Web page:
I have been running basically non-stop since January, running more than 70 miles some weeks.
My regular training week looks something like this:
Monday: 9 miles
Tuesday: 5 miles
Wednesday: 9 miles
Thursday: 20 miles
Saturday: 25-30 miles
Toward the end of my training, I got really tired all the time. I could never sleep enough to recuperate from the running. I would wake up, run, go to work, come home, eat dinner, and go to bed. Needless to say, the house has been cleaner than during the last few months.
The running has been going pretty well though. I can now run 25 miles at an 8-minute/mile pace and not be sore the next day (hopefully this will mean good things for my Palos Verdes Marathon next month!). In fact, it kind of worried me that I didn't get sore anymore. I mean, I did just run 25 miles, didn't I? I guess we'll see how that turns out tomorrow.
Not only have I been running ridiculous amounts of mileage, but I have also consumed massive quantities of "Ultra Marathon Power Fluid", known to mere mortals as water. I have never had more water than these last few weeks. In fact, I carry around a milk jug full of water, and fill it up a few times a day. I just hope that it will help hydrate me properly for the big day.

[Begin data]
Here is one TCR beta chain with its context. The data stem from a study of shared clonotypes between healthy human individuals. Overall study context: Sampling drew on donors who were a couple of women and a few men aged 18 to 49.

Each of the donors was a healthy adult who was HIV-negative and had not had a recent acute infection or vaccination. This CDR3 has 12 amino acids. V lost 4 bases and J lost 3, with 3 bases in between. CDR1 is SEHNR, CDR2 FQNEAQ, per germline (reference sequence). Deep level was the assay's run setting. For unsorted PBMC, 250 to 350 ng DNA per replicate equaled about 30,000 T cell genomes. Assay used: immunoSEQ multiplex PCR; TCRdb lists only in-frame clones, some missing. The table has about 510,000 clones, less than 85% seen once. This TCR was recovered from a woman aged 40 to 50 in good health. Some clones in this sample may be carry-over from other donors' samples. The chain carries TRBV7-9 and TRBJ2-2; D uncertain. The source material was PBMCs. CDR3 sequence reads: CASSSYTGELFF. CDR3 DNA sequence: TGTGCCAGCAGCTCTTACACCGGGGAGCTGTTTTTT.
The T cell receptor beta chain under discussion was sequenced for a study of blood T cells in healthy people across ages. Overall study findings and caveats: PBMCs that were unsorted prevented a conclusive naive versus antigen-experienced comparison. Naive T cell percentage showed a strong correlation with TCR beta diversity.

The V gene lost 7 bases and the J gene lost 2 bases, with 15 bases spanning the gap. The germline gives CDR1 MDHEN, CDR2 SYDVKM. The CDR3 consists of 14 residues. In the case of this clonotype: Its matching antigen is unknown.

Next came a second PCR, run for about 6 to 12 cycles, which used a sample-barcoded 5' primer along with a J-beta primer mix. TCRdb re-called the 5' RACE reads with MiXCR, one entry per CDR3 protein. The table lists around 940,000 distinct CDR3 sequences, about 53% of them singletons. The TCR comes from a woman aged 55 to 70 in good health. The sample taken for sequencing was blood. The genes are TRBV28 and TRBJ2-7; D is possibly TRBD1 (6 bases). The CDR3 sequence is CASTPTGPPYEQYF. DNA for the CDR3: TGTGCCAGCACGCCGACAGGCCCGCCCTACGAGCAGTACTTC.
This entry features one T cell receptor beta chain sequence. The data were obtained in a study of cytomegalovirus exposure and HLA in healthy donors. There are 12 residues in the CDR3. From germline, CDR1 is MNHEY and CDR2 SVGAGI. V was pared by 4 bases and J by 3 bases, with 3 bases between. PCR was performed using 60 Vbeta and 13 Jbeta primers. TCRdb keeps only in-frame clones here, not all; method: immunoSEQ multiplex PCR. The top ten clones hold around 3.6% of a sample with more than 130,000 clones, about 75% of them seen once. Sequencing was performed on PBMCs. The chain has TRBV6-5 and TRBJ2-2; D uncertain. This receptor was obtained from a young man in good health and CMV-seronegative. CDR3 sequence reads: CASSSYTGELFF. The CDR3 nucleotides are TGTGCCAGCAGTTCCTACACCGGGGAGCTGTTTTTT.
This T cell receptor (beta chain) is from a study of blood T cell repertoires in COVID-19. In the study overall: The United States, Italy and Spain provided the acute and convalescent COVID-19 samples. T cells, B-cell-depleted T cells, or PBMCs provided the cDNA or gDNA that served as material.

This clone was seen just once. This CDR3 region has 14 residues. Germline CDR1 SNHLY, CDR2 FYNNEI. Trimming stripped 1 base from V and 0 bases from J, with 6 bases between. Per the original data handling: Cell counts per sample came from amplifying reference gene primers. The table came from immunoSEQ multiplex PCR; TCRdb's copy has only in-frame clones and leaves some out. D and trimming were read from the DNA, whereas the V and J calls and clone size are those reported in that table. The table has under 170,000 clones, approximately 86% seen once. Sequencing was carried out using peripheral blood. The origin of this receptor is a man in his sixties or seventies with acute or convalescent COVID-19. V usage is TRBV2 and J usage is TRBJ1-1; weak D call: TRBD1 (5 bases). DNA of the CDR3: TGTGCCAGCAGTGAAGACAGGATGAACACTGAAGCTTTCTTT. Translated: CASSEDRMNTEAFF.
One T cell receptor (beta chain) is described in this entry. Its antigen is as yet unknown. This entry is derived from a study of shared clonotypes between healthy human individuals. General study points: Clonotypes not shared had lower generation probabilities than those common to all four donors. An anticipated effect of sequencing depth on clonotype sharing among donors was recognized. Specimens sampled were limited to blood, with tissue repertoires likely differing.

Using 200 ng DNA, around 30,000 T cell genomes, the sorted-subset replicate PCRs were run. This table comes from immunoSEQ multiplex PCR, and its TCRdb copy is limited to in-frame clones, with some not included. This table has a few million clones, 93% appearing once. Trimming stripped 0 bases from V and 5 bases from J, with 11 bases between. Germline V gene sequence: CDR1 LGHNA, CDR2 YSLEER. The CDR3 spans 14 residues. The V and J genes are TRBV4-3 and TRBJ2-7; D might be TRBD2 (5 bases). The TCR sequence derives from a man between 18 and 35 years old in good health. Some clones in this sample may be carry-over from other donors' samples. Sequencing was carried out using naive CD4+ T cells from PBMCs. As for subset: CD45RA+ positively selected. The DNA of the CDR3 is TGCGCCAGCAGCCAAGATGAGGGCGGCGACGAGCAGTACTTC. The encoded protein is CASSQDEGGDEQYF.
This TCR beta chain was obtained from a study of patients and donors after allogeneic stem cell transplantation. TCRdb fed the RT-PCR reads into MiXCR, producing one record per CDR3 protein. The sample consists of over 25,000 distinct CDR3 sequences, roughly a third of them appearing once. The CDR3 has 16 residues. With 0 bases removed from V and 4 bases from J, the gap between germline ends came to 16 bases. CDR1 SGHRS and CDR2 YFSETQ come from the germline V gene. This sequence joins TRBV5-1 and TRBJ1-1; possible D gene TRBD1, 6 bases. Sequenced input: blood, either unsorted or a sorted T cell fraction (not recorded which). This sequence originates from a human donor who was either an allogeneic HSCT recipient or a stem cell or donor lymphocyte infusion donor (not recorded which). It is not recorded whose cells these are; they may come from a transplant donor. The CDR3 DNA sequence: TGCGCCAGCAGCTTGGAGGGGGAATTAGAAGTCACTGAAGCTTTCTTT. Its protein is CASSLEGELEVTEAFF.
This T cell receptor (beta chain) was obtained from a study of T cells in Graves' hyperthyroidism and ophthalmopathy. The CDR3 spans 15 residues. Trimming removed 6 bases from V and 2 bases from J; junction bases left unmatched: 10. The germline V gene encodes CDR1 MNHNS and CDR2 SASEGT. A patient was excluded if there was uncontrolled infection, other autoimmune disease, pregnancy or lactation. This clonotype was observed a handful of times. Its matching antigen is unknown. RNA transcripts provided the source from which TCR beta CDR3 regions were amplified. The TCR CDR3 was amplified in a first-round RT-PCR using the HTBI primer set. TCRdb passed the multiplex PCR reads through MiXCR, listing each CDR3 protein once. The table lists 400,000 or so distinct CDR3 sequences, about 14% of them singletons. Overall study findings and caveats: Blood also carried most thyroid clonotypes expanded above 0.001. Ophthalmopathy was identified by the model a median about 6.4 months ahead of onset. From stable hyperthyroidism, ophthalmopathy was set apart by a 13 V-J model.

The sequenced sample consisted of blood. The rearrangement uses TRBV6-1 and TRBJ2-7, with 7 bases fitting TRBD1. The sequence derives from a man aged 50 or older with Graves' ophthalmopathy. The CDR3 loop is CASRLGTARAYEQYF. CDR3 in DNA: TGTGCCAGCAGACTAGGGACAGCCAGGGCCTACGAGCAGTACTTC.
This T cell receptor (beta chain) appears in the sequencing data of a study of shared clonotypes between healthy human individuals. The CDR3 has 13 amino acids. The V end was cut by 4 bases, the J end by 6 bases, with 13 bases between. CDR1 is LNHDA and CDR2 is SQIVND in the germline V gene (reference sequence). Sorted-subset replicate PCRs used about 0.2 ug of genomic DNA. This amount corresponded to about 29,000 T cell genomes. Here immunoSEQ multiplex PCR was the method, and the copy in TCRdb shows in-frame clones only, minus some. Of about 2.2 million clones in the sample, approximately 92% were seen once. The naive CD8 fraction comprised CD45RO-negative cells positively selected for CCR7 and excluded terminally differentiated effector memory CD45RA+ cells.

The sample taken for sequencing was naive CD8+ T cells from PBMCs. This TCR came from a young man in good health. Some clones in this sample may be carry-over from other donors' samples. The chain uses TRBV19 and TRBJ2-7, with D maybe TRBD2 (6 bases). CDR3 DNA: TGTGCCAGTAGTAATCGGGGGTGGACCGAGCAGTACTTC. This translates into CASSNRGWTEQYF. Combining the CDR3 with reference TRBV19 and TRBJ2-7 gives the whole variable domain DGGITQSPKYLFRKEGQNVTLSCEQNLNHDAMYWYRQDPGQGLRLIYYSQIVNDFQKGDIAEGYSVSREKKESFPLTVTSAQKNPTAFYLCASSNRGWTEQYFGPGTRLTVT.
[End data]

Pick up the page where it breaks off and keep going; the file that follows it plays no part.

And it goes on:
Truth be told, I have never been more scared in my life. At 23, I am the youngest runner entered in the race, perhaps the only one under 30. I just figured I would never have the time or energy to do an ultra before we have kids. What also terrifies me, is that I have never run for more than 30 miles at one time, and am not sure quite what to expect in the actual race. I've run what most trainers suggest as a good build-up, but I don't know how that will affect when I am actually running. I have a tendency to run too fast in the beginning (I love a good 7-8 minute-mile), but if I can keep it to 9-minute pace, I have a good chance of finishing in the top 3. I think I am going to try for a 4 hour marathon, and pick up the pace if I still feel good 20 miles later.
When I think of this race, I can't help but think of the book Stone Fox. That was the book about the boy who raced a dogsled team and his lead dog dies about 100 feet from the finish.
The idea behind running so slowly is the difference between finishing like Searchlight (the dog in the book) and finishing like this guy:
Either way, I will be glad as long as I can somehow make it over the finish line and officially call myself an ultramarathoner---even if it means I never want to run again (like that would ever happen).
So it's bedtime tonight at 7:30 to be ready for an 8-9 hour race with those other people who escaped from the local mental institutions. "Running is a mental sport...and we're all insane!" At least I already know I'm crazy.